What happens when anime fans get the green light to produce what they want? Get Netflix Love, Death and Robots, an anthology series intended to remind viewers that animation isn’t just for kids. You’d think that would be an inevitable outcome in 2022, after decades of anime becoming mainstream, irreverent Adult Swim comedies have taken over the bedrooms, and the network/streaming platform has its own (edgy) animated series (edgy) (mysterious And big mouth on Netflix, Invincible on Amazon Prime).
However, it is very common to see the medium diminish. At this year’s Academy Awards, the award for Best Animated Feature was introduced as something entirely made for children, prompting filmmakers Phil Lord and Christopher Miller. (The LEGO movie, Spider-Man: Into the Spider-Verse), to Demanding Hollywood to raise the genre instead. Even Pixar’s library of clever and engaging movies is still not seen as “adult” stories.
Love, Death and Robots, which just launched its third season on Netflix, feels like a crash course in the limitless narrative potential of animation. It bounces off a cute entry about robots exploring the remnants of human civilization (part one of the series, 3 robots: exit strategieswritten by science fiction author John Scalzi), into a nearly silent, visually lush game of cat-and-mouse between a deaf soldier and a legendary siren (gebaro), to a horrific story about whalers who were boarded by a giant man-eating crab (bad travelthe first animated project directed by David Fincher, co-author of the series).
Jennifer Yeoh Nelson, Managing Director of Love, Death and Robots, told Engadget that the animation industry has definitely made headway when it comes to telling more mature stories. “Everyone who works in animators talks about trying to get more adult stuff done because it is [about] “The freedom to explore the full scope of storytelling,” she said. “You’re not trying to do things for a certain age group.”
But, she says, the animators were also told that mature projects didn’t necessarily exist. “I think it takes a show like [this] To prove that it can [work]and that makes the whole company and the whole company city look around and say, “Oh, that’s a viable thing that people really want to see.”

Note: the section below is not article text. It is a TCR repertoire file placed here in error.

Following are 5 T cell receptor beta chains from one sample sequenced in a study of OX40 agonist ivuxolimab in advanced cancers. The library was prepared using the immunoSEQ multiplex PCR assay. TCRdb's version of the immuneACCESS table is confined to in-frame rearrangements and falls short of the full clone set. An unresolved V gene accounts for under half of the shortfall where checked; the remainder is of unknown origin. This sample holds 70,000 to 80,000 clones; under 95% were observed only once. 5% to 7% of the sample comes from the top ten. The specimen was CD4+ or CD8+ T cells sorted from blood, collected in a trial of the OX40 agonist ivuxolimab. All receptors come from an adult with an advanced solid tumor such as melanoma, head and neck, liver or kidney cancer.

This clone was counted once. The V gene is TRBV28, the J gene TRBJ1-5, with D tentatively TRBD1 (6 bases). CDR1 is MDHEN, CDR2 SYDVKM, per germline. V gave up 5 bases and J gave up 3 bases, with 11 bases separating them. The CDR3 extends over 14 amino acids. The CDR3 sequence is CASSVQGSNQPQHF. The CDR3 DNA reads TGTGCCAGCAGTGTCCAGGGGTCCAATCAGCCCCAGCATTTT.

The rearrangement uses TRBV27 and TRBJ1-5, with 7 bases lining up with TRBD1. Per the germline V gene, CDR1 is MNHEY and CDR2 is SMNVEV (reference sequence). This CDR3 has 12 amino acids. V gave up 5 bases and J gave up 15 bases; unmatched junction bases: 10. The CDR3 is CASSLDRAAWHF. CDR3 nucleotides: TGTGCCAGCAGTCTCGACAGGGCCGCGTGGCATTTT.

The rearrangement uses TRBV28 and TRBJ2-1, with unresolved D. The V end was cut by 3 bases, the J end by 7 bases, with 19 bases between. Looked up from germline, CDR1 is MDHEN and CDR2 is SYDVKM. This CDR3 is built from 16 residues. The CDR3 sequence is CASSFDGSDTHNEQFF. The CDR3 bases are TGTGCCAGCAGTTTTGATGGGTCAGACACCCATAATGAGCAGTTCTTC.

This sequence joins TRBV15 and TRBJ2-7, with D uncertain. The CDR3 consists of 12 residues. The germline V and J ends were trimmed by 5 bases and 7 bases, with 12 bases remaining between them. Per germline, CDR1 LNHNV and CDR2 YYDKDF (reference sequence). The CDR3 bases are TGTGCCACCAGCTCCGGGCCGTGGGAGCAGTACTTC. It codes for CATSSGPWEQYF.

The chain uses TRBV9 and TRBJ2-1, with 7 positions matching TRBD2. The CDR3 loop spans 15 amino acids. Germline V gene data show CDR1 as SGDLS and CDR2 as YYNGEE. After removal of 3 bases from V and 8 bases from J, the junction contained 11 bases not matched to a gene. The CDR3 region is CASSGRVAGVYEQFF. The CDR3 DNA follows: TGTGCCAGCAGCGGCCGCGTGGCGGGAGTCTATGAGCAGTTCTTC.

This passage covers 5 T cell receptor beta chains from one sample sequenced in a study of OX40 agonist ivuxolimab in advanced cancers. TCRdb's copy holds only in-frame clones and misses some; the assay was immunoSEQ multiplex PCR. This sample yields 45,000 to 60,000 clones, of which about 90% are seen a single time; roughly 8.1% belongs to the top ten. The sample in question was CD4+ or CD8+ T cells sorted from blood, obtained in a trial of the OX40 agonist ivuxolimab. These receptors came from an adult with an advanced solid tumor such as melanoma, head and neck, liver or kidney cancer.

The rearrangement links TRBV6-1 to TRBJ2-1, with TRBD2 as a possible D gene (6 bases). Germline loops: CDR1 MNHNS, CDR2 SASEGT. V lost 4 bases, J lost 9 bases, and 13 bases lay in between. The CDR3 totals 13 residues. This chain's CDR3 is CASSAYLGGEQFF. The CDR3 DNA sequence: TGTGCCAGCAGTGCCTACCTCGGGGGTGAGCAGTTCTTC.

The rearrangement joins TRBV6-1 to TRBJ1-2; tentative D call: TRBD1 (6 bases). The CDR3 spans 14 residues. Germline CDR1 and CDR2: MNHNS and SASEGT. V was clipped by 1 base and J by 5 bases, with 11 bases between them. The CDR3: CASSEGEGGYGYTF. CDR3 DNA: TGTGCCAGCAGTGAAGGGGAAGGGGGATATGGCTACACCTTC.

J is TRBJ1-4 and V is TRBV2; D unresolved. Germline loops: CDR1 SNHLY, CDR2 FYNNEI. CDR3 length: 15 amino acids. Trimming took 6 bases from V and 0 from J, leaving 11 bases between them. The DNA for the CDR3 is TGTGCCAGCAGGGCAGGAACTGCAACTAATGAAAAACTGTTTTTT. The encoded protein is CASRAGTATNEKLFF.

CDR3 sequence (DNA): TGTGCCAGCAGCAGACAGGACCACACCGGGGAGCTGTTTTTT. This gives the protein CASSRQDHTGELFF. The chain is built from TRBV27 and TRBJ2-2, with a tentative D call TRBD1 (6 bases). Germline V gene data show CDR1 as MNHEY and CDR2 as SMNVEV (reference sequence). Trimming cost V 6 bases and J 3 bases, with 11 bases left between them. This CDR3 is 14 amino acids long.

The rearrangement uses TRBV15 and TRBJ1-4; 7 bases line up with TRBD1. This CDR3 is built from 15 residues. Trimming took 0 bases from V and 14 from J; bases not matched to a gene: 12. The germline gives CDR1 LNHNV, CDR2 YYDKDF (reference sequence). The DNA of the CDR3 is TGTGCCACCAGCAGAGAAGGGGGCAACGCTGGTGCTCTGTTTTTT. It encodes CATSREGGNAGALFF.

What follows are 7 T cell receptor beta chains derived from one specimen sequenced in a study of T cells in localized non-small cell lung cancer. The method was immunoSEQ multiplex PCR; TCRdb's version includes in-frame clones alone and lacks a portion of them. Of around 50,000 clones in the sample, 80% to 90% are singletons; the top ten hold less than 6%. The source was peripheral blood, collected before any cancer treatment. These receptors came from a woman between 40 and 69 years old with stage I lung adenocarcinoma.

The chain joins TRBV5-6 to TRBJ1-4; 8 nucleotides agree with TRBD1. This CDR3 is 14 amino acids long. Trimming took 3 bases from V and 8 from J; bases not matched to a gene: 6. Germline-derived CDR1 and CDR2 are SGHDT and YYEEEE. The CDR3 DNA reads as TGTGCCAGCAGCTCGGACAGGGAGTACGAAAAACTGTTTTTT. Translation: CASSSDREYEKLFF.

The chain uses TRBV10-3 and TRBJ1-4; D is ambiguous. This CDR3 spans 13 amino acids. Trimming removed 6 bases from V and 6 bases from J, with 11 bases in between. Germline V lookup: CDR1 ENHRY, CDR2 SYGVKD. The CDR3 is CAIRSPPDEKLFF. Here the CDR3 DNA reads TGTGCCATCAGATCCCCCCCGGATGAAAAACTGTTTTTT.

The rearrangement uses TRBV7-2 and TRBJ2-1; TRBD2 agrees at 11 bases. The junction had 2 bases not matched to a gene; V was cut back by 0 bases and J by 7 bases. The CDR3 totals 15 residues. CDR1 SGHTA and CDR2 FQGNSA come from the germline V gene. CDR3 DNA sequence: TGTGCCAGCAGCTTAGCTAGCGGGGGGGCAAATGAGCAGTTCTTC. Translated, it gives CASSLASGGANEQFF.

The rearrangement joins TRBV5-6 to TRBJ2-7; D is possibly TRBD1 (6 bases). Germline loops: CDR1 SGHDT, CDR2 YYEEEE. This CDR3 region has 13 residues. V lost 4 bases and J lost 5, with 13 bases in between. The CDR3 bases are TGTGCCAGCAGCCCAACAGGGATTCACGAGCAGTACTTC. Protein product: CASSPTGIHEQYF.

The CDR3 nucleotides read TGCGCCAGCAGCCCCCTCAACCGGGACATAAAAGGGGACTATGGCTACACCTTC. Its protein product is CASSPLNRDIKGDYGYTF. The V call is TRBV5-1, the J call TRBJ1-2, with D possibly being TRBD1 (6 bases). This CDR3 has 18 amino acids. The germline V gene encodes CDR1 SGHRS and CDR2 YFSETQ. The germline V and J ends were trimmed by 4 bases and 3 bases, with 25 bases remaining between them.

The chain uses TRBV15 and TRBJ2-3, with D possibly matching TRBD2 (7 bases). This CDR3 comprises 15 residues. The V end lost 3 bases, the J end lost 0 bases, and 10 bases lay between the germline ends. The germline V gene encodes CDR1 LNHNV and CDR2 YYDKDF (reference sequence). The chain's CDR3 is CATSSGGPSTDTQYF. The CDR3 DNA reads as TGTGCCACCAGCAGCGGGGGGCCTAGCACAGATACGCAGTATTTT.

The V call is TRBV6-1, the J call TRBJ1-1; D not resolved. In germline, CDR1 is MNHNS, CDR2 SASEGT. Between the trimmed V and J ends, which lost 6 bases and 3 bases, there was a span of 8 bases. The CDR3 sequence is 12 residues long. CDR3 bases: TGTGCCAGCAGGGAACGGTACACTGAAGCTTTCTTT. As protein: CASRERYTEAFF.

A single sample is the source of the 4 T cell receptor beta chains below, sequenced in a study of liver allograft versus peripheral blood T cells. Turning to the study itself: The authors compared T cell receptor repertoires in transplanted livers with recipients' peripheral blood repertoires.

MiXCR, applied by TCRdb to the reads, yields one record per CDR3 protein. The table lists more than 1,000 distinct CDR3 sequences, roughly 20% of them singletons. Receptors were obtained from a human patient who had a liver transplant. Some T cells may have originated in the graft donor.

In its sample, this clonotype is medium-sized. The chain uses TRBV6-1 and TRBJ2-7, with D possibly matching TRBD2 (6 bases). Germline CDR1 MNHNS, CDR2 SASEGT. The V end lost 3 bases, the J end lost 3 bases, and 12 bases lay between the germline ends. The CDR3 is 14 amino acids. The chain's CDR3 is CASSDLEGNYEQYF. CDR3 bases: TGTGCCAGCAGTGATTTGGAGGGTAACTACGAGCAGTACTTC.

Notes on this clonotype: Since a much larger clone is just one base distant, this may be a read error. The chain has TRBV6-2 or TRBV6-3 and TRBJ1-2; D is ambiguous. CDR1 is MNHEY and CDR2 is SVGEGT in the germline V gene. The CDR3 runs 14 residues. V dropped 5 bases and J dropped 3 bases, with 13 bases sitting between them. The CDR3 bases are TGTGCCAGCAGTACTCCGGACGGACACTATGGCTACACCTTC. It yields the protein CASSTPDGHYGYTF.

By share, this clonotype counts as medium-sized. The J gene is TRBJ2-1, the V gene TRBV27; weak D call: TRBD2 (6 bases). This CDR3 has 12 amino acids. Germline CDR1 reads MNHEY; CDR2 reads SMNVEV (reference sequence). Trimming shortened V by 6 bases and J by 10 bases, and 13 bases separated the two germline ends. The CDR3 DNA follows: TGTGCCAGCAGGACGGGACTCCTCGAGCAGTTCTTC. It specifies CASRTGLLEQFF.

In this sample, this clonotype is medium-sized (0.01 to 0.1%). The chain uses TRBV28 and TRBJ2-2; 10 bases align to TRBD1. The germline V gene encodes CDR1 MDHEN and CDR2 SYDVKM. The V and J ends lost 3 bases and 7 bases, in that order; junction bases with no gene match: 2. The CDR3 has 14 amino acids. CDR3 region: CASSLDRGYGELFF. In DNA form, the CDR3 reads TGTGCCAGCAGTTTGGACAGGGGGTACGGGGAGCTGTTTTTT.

Series co-creator Tim Miller (Deadpool, Terminator: Dark Fate) also points to the power of video games, which have been telling mature stories with interactive animations for decades. This is another industry that was initially seen as children’s games, but has matured significantly with rich storytelling from independent projects, such as Kentucky Road Zeroto big-budget movies like the last of us. Games and animation are practically evolving together, as audiences demand more complex ideas and the creators who have grown up on previous generations of those media. You can’t have a premium Disney + remake DuckTales, or the latest version from Sony God of Warwithout a fondness for the simple joy of originality.
“Animations have grown a lot and reflect the taste of the people who make them and the people who watch them,” says Nelson. “It’s a generational shift. People demand a certain level of sophistication in their story, so it’s not really princess movies anymore.”
with every season Love, Death and Robots, Nelson says she and Miller focus on finding stories that evoke a sense of “nerd joy.” There is no overarching theme, instead they are looking for projects with scope, passion, and potential to be visually pleasing. And while none of the short films have been made into miniseries or independent films yet, Nelson points out that this is a possibility, especially since some authors have explored other ideas within those worlds. (I would definitely like to see these three devious robots mock humanity for an entire season.)
The series also serves as a showcase for a variety of animation techniques. Some show off the delicately tailored CG shorts, while others love bad travel Use motion capture to preserve the intricacies of the actor’s movement or face. Jerome Chen, Director of Military Horror Short In vaulted halls buried, on Unreal, which makes his plot look like a cut scene from a game I desperately want to play. And there is still a lot of love for traditional 2D technologies, such as cool bloody techniques Kill Team Kill (Directed by Nelson, Far From Fun kung fu panda supplement).
“Technology does not replace art, but the experience allows these studios to find ways to do things better,” Nelson said. “[The show gives] Freedom for all these different studios to experiment with their own language.”
Miller has a slightly different view, saying on one level that “technology is art and they have mixed together in some way.” While agreeing with Nelson, who was quick to point out that “artists can make art with a stick,” Miller said you still need some level of sophisticated technology to create realistic stories.
The great thing about an anthology series like I love death and robots? These two philosophies can coexist while demonstrating the power of animation in equal measure.
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